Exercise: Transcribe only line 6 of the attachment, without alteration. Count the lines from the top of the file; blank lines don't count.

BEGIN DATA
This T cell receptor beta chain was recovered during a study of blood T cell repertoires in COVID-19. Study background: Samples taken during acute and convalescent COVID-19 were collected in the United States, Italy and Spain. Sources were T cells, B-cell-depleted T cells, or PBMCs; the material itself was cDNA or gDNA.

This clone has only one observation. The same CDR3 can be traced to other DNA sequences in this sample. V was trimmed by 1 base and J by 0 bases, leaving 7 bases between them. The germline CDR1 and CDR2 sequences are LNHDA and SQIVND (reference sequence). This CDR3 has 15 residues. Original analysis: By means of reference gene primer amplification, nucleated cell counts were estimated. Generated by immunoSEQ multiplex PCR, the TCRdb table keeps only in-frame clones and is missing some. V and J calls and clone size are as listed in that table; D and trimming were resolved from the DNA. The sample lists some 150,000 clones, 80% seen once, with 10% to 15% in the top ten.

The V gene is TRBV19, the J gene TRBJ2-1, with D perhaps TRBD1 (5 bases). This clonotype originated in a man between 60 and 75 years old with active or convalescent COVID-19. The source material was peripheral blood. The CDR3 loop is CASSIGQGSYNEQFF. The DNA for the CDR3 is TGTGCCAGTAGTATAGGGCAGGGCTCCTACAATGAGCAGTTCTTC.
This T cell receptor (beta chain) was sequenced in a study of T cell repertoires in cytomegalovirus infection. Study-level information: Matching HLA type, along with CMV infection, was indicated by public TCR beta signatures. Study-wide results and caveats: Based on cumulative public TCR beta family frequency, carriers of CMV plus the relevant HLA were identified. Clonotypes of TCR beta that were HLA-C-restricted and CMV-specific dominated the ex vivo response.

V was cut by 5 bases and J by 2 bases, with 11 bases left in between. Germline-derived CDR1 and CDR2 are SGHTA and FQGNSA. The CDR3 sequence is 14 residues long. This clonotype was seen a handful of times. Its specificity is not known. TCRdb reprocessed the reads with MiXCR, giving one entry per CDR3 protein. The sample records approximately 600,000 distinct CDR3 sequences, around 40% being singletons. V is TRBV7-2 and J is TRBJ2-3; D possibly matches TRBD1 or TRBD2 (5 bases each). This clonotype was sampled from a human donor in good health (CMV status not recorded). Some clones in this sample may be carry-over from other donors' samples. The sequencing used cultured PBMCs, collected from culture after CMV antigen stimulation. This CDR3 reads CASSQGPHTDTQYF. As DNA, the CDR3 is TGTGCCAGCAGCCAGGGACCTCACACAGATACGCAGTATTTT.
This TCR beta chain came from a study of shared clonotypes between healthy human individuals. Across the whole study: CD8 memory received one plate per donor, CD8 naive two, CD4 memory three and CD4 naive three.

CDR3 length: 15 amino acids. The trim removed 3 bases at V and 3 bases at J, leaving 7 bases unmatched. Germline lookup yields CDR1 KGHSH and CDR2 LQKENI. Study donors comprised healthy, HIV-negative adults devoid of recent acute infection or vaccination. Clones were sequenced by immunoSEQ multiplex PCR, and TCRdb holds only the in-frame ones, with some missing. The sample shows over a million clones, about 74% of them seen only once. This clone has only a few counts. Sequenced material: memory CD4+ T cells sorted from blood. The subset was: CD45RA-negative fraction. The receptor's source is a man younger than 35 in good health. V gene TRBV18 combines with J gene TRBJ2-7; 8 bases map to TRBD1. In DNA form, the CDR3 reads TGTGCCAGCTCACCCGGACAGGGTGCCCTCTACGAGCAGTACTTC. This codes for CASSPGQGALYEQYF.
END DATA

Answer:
This TCR beta chain came from a study of shared clonotypes between healthy human individuals. Across the whole study: CD8 memory received one plate per donor, CD8 naive two, CD4 memory three and CD4 naive three.